After 1,000-Year Split, Pope Embraces Head Of Russian Orthodox Church

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The three-hour meeting in the VIP room of Cuba’s Havana airport, two days ahead of Valentine’s Day, marks the first encounter in history between a Roman Catholic pope and a Russian Orthodox patriarch in the nearly 1,000 years since Eastern Orthodoxy split with Rome.

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The two church leaders kissed one another three times on the cheek. “Finally!” the pope exclaimed as he embraced Patriarch Kirill. Speaking through an interpreter, Kirill told the pope: “Now things are easier.”

“We spoke as brothers. We have the same baptism. We are bishops. We spoke of our Churches. We agreed that unity is created by journeying together,” Pope Francis told reporters and a gathering of Catholic and Orthodox clergy after the meeting.

Later, the two church leaders signed a joint declaration covering several topics, including Christian unity, the persecution of Christians in the Middle East as well as Africa and growing secularism in Europe. Excerpt from the declaration:

“We are concerned about the situation in many countries in which Christians are increasingly confronted by restrictions to religious freedom, to the right to witness to one’s convictions and to live in conformity with them. In particular, we observe that the transformation of some countries into secularized societies, estranged from all reference to God and to His truth, constitutes a grave threat to religious freedom. It is a source of concern for us that there is a current curtailment of the rights of Christians, if not their outright discrimination, when certain political forces, guided by an often very aggressive secularist ideology, seek to relegate them to the margins of public life.”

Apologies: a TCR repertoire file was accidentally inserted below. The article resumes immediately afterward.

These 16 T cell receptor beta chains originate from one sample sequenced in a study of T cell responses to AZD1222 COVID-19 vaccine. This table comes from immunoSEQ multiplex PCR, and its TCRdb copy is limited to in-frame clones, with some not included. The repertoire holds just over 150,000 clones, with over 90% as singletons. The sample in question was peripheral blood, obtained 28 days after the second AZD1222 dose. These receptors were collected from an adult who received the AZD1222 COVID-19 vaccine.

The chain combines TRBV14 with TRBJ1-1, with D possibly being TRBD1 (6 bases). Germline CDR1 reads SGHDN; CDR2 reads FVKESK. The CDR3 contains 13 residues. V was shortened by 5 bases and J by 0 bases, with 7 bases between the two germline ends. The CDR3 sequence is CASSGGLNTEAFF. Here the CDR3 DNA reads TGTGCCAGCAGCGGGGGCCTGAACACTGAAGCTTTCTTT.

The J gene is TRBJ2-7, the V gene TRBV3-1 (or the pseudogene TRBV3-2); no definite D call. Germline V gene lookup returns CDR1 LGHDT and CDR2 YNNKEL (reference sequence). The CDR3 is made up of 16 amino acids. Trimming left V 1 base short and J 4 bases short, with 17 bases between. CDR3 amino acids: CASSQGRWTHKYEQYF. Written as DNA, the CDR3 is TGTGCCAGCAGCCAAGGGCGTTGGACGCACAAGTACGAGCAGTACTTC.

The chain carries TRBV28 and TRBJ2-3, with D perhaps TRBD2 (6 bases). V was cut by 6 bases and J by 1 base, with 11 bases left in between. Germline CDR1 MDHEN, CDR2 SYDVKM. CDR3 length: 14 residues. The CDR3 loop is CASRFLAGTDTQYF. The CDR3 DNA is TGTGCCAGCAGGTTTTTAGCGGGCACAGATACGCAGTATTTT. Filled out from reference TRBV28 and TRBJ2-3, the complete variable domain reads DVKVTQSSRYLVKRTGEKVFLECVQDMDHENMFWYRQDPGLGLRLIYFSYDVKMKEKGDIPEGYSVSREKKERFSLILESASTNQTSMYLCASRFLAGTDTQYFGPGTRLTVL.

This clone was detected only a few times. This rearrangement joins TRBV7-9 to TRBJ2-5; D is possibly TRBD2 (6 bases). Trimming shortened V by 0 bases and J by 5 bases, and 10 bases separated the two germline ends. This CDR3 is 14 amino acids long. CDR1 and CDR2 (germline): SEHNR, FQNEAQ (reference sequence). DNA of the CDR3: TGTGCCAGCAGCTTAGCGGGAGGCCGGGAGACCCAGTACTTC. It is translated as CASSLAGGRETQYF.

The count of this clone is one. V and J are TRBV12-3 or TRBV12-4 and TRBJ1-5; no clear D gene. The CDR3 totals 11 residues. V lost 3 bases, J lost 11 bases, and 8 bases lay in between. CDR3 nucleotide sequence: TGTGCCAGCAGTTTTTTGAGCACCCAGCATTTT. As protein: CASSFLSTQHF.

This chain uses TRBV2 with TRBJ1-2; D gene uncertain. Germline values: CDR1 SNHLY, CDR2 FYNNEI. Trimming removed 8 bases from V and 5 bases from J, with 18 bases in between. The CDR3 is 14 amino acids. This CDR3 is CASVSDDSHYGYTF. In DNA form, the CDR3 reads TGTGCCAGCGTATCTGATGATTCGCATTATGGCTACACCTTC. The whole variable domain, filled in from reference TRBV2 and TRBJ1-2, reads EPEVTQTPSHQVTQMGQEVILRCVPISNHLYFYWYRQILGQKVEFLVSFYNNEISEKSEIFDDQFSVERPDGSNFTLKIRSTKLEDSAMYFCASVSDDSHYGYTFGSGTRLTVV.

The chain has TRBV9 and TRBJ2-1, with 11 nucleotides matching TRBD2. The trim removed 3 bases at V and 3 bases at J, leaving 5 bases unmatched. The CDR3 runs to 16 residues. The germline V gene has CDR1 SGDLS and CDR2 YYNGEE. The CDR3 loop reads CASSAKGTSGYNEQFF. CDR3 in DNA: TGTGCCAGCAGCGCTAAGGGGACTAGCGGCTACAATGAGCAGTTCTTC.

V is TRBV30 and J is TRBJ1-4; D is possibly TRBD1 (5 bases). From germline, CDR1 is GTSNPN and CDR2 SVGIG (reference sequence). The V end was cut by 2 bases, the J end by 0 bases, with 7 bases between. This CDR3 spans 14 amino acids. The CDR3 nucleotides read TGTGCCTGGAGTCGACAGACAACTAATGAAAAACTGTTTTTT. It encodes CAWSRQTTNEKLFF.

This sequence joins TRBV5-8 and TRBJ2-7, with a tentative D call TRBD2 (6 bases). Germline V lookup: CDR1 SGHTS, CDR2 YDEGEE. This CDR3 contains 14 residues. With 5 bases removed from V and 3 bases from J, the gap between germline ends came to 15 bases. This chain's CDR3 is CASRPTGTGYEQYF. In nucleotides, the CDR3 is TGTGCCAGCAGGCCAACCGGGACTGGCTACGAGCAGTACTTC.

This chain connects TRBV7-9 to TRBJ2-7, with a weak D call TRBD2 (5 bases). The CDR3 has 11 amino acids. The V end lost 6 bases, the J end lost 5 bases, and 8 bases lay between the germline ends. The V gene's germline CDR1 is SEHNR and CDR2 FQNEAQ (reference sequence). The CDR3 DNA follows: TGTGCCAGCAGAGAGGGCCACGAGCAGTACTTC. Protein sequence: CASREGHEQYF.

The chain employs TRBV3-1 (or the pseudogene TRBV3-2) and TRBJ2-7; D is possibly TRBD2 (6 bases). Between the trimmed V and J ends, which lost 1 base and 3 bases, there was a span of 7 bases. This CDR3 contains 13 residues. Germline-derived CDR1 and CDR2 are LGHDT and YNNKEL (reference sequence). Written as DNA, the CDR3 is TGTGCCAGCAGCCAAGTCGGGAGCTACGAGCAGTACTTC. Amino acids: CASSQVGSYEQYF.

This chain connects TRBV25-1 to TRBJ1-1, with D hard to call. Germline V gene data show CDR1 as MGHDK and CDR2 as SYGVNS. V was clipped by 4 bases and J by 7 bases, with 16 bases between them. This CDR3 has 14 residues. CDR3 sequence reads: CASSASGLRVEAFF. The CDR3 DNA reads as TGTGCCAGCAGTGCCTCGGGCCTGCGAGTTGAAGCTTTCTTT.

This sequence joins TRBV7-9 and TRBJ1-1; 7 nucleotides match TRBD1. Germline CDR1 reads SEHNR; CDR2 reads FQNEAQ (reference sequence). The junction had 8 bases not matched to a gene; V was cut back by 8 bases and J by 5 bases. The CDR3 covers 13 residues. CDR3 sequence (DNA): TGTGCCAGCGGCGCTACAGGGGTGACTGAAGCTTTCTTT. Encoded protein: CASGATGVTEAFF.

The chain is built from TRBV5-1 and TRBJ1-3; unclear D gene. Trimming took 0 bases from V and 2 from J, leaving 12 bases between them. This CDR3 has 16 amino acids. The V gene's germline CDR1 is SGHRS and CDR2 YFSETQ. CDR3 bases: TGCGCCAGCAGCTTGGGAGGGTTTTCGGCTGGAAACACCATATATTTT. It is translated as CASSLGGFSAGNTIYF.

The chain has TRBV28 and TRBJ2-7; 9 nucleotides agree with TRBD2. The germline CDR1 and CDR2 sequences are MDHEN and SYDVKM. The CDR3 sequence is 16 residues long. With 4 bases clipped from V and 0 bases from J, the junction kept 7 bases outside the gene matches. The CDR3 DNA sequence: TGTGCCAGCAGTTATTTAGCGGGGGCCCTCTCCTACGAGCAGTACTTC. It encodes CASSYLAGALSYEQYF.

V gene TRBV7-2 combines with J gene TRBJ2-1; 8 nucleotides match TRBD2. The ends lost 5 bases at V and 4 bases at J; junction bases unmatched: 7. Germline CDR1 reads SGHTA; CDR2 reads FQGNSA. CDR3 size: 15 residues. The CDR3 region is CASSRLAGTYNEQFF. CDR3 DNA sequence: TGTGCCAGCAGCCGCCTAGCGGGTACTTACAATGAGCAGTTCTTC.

Al Jazeera‘s Natasha Ghoneim, reporting from Havana’s airport, said the meeting was seen as a step toward healing the 1,000-year-old rift between the two churches. The two churches split in the Great Schism of 1054 and have remained estranged over a host of issues, including the primacy of the pope and, more recently, Russian Orthodox accusations that the Catholic Church was poaching converts in former Soviet lands. Pope Francis previously played a role in rapprochement between the US and Cuba, which restored diplomatic relations last year after a 54-year break.

While Church officials insist that Patriarch Kirill’s historic meeting with Pope Francis is apolitical and meant to address the persecution of Christians in the Middle East, Russian media speculates that the meeting was actually a political mission to reduce the country’s isolation amid western sanctions over Ukraine and criticism for its Syria bombing campaign.

Analyst Alexei Makarkin told The Guardian that the main topic of the discussion – persecution of Christians in the Middle East – plays to the Russian president’s advantage and therefore the only reason the patriarch agreed to the meeting was because Putin wanted him to.

“Russia is now being criticized by the West and the Arab world for its position on Syria and so any societal forces that won’t condemn Russia are useful to it. The pope is not an ally of Russia, but his argument for the protection of Christians can be used by Russia to justify its campaign in Syria.”

Even as the meeting could be hailed as an important ecumenical breakthrough, it will be interesting to see whether Pope Francis will allow himself to be used by Russia eager to assert itself among Orthodox Christians at a time when the country is increasingly isolated from the West.

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Nathan Nicholson

I am 23 year old activist from West Virginia.

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